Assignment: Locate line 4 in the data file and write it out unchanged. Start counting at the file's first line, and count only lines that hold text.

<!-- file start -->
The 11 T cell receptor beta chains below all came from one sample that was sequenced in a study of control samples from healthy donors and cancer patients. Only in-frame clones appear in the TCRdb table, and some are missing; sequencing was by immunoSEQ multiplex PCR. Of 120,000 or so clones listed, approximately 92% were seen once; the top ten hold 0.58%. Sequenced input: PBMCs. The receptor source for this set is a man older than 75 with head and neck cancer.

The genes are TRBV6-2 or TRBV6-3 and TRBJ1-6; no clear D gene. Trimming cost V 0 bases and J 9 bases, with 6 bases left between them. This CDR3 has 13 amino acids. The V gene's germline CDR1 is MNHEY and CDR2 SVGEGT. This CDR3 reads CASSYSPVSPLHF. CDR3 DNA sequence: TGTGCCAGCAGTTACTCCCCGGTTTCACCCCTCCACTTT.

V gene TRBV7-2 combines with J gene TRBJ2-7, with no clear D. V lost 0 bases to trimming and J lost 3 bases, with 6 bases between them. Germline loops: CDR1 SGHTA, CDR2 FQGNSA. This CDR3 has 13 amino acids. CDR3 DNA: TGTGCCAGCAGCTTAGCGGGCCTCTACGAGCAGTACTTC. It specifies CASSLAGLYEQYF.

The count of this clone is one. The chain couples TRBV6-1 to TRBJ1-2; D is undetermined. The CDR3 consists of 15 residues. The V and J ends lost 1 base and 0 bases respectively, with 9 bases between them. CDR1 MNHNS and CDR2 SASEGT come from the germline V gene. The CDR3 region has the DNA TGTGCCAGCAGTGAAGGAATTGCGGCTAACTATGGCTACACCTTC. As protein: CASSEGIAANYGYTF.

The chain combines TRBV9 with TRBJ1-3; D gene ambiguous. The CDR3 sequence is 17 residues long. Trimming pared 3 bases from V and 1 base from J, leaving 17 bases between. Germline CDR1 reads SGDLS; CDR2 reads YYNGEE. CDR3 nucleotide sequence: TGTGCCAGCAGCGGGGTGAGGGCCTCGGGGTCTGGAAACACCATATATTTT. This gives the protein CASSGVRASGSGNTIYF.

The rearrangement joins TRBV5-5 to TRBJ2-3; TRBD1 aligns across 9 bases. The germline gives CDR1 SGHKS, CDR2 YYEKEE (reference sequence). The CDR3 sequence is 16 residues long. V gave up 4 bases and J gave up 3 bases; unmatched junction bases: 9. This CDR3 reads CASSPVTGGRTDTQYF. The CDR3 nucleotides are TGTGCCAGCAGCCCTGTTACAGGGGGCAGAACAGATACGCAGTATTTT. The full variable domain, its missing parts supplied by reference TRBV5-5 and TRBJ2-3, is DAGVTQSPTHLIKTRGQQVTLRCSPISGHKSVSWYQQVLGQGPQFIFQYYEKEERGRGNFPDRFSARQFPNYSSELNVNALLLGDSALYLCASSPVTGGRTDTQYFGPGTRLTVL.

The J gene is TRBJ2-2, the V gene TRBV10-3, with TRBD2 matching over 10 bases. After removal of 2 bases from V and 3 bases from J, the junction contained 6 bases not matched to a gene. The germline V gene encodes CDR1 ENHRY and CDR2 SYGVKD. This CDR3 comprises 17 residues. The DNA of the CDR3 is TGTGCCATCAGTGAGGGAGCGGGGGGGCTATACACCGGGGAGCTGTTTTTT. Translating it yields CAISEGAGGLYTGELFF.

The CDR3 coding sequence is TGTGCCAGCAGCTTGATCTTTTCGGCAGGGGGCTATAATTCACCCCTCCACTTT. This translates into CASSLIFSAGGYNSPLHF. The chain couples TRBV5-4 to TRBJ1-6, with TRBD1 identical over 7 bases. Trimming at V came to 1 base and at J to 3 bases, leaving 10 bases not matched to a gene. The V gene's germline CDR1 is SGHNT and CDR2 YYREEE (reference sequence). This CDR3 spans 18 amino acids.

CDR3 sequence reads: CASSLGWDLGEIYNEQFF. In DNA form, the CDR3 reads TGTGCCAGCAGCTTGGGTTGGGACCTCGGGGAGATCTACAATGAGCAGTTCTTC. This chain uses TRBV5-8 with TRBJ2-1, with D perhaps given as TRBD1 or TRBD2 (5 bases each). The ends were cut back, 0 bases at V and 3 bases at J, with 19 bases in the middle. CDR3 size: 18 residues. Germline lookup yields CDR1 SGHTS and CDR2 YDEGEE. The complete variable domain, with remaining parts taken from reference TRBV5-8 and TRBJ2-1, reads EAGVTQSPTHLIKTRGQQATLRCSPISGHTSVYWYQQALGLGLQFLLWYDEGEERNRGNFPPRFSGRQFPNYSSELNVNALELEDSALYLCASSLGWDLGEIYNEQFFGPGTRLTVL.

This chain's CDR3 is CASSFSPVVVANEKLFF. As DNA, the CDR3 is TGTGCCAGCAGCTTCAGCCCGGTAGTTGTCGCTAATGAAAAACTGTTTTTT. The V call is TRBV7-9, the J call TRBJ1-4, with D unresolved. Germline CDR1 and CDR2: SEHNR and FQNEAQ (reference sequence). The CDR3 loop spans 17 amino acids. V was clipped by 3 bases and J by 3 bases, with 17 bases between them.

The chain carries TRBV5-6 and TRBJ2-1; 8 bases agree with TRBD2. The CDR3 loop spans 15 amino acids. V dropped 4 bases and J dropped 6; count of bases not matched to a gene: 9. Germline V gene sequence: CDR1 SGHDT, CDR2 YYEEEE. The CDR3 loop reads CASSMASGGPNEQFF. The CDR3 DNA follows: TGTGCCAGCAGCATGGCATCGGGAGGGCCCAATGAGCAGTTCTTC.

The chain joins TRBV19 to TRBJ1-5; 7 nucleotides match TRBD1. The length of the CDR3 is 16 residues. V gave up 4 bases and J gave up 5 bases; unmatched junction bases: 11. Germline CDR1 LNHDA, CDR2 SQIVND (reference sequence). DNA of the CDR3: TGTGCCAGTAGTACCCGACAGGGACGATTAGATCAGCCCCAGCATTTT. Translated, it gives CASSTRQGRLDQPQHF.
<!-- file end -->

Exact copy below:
The count of this clone is one. The chain couples TRBV6-1 to TRBJ1-2; D is undetermined. The CDR3 consists of 15 residues. The V and J ends lost 1 base and 0 bases respectively, with 9 bases between them. CDR1 MNHNS and CDR2 SASEGT come from the germline V gene. The CDR3 region has the DNA TGTGCCAGCAGTGAAGGAATTGCGGCTAACTATGGCTACACCTTC. As protein: CASSEGIAANYGYTF.